- Korea: Trade by Commodity, Trade Indexes (Oct); Taiwan: Labor Market (Oct); Vietnam: CPI (Nov); Malaysia: Leading Index, Coincident Index, and Lagging Index (Sep); Singapore: CPI (Oct)
- New Zealand: External Migration (Oct)
- Israel: Bank of Israel Balance Sheet (Oct)
- Peru: GDP, BOP (Q3)
- US: Household Employment for States and Regions (Oct)
- US: Regional Payroll Employment (Oct)
- more updates...
Economy in Brief
Kansas City Fed Factory Sector Activity Improves
The Kansas City Fed reported that its Composite index of 10th District factory sector activity recovered to 7 this month...
Does Canada's Rising Inflation Rate Give the Central Bank Tough Choices?
Canada's CPI inflation for October saw headline growth at 2.4% year-over-year...
U.S. Consumer Prices Remain Unchanged; Core Prices Heat Up
The consumer price index held steady during October (1.7% y/y) following an unrevised 0.1% September uptick...
U.S. Existing Home Sales Continue Improvement
Sales of existing single-family homes rose 1.5% to 5.260 million (AR, +2.5% y/y) in October from 5.180 million in September...
Philadelphia Fed Business Conditions Index Rebounds; Nears 1993 High
The Philadelphia Fed reported that its General Factory Sector Business Conditions Index for November jumped to 40.8 from 20.7 in October...
U.S. Leading Economic Indicators Index Firms
The Index of Leading Economic Indicators from the Conference Board increased 0.9% last month (6.8% y/y) following a 0.7% September rise...
by Louise Curley June 4, 2012
Spain is in trouble once again. Capital is leaving the country and interest rates are rising, as can be seen in the attached chart. The 10 year bond rate was 6.5% on June 1st and probably higher today. The European Central Bank, the European Commission and the International Monetary Fund together with the Spanish government are engaged in trying to find ways to ameliorate the situation while the foreign banks that have lent to Spanish banks in the past are worried about their exposure to these banks.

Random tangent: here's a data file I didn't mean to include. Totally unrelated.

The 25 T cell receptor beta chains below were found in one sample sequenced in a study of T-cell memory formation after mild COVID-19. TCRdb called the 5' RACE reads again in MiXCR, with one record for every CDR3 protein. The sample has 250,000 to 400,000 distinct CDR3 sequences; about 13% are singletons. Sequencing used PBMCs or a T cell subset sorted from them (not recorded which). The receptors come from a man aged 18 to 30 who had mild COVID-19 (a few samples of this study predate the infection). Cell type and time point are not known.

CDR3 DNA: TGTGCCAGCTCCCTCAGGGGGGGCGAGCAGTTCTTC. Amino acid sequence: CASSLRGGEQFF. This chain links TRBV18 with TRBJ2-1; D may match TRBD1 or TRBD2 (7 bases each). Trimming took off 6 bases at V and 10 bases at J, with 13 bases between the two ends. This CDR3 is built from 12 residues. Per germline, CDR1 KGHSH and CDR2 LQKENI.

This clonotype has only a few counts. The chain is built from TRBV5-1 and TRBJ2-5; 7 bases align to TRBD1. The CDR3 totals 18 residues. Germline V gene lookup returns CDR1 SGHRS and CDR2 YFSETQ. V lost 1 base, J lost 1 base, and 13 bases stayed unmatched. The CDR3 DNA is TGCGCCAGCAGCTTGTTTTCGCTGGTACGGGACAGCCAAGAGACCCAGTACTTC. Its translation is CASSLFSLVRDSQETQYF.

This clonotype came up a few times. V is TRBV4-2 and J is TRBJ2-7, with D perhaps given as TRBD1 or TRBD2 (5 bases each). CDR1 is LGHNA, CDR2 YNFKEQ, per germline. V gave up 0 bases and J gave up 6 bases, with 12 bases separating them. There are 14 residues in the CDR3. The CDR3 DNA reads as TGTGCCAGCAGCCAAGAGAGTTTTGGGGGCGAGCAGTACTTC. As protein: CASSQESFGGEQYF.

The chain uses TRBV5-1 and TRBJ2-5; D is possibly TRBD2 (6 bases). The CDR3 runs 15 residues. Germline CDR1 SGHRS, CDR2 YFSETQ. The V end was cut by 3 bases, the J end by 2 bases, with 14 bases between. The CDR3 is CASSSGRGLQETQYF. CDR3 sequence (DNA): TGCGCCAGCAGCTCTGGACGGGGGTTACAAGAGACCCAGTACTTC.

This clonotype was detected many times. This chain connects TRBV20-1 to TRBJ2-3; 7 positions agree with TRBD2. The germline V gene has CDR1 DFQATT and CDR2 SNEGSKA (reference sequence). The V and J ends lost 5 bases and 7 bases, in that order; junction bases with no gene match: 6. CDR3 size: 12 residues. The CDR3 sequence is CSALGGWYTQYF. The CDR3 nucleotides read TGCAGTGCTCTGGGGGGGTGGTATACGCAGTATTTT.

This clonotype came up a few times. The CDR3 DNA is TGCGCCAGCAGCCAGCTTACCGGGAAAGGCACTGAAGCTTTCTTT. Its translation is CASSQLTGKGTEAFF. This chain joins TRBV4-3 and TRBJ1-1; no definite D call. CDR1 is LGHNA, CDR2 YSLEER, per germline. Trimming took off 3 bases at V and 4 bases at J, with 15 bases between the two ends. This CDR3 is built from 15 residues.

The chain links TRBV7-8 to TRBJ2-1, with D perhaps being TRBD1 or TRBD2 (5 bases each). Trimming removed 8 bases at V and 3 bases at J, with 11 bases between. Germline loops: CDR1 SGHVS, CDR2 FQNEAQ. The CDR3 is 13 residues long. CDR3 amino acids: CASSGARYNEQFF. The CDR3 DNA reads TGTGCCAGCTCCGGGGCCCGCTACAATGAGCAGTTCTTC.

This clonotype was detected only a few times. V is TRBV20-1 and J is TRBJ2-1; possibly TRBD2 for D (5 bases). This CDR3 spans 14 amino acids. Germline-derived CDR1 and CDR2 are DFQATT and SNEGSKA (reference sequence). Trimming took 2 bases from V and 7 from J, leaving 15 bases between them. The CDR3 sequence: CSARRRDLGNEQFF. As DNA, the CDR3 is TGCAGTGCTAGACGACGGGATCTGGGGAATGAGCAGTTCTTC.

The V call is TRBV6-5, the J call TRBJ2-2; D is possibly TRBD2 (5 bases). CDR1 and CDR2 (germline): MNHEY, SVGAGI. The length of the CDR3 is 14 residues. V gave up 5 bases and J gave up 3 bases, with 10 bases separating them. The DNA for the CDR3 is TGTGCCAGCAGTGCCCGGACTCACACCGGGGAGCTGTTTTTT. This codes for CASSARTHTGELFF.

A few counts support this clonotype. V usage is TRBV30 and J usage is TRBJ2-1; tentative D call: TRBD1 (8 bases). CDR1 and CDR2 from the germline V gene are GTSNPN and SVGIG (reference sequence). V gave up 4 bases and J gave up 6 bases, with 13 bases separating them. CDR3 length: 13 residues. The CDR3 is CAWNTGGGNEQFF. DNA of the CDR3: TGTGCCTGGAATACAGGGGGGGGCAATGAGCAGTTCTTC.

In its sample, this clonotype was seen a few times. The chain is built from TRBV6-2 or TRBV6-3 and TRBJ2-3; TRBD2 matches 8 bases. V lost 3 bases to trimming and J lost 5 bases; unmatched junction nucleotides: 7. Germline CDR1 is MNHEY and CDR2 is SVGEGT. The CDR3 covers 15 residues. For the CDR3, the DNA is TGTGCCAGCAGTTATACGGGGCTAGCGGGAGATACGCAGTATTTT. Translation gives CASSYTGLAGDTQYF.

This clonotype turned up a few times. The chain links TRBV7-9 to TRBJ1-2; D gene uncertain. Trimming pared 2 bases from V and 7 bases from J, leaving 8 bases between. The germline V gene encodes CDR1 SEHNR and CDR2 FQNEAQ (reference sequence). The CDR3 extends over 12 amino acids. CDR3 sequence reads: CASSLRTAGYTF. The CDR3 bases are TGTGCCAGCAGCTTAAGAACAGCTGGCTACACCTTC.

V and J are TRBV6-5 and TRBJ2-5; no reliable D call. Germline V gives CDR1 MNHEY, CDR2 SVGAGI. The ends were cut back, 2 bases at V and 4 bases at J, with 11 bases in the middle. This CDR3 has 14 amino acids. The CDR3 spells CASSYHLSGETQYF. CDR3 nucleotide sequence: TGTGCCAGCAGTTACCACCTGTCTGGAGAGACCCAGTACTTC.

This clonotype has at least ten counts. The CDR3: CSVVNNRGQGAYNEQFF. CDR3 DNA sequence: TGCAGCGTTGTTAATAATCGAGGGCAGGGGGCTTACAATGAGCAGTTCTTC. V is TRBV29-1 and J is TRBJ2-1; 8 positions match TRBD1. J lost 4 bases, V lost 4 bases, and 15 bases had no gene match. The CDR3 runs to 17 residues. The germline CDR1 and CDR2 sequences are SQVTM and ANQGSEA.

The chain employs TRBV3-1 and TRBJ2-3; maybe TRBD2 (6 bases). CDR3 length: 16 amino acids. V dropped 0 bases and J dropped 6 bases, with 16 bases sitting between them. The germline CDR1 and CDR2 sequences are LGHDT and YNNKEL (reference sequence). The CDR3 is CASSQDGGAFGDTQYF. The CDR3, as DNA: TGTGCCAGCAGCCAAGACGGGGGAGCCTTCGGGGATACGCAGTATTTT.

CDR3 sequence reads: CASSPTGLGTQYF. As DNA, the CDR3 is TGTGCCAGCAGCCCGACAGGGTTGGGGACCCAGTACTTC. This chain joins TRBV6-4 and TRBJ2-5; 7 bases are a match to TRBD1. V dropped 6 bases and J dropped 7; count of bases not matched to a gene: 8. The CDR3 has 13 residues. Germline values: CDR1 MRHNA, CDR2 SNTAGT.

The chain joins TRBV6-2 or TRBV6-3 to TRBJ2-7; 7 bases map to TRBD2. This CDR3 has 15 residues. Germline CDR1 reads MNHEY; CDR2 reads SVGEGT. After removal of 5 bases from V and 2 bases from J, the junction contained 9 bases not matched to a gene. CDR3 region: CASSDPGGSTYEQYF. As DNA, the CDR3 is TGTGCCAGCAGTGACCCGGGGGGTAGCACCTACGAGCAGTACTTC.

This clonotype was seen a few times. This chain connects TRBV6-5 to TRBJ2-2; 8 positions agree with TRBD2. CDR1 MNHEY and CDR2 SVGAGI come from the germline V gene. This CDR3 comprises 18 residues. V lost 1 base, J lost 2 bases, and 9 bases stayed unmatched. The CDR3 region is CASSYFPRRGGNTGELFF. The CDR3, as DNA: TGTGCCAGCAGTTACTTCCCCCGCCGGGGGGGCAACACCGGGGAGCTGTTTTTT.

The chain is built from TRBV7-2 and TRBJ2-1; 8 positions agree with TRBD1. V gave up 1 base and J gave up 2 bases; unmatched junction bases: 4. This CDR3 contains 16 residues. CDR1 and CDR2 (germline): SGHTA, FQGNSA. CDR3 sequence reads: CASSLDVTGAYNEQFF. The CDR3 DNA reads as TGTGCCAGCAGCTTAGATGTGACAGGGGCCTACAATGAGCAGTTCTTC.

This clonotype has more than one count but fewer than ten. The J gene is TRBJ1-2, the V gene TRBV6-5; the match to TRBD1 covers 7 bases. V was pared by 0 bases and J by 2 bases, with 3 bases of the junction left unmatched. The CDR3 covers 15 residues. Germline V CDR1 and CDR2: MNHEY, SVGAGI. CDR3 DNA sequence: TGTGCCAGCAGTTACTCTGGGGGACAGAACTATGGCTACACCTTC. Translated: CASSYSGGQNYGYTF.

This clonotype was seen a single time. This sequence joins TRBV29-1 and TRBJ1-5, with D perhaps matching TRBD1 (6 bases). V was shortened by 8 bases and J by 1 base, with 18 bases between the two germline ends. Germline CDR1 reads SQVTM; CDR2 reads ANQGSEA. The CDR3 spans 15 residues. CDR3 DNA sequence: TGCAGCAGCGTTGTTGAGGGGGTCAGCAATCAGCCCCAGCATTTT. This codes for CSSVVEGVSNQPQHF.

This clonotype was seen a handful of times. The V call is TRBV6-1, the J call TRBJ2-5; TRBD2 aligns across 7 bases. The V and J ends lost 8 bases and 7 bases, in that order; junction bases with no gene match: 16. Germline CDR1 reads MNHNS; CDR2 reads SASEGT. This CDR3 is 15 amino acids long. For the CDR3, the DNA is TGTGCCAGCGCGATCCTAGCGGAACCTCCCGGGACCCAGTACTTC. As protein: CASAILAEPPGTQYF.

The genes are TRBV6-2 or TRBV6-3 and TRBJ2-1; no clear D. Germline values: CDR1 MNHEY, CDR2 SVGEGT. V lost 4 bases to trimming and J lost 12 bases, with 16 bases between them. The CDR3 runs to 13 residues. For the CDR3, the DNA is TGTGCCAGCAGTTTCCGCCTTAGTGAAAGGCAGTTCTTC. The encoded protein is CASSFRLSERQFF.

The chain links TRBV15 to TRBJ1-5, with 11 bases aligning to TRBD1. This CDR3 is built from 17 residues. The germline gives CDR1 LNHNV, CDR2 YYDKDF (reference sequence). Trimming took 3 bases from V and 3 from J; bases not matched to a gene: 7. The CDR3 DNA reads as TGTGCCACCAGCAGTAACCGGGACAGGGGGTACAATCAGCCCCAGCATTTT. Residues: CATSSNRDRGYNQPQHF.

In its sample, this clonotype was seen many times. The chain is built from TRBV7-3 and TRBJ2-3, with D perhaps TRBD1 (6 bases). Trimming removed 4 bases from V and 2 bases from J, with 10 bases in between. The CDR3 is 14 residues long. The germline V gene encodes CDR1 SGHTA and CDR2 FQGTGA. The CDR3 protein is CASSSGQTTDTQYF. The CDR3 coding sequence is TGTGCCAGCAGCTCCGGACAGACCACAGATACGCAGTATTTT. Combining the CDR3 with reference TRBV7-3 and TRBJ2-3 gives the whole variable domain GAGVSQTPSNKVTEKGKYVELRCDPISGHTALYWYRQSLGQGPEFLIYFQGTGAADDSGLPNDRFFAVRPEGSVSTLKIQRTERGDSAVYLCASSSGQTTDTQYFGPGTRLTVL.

Some Information on foreign banks' exposure to Spanish banks, as well as to Greece, Ireland and Portugal, can be found in Haver. In The Bank of International Settlements (BIS) data base, there is a table "Foreign Exposure to Greece, Ireland, Portugal and Spain" under the section, Consolidated International Claims on BIS Reporting Banks. Data are quarterly and begin in 2010. Most data end in the fourth quarter of 2011. Countries covered are Germany, France, Italy, Other Euro Area, Japan. U. S. U. K. and Rest of the World. U. S. banks appear to have the largest exposure, $227.7 billion dollars, to Spanish banks followed by Germany and other European Countries. Japanese and Rest of the World banks have much smaller exposures to troubles in the Spanish Banks.
|Exposure of Banks to Claims from Greece, Ireland, Portugal and Spain, Q4 2011 (Billions USD)|
|U. K. Banks||137.5||33.3||192.1||22.3|
|Other Euro Area*||179.6||21.9||67.2||33.5|
|Rest of World Banks*||41.3||5.7||57.3||9.5|
|* Data are as of Third Quarter, 2010|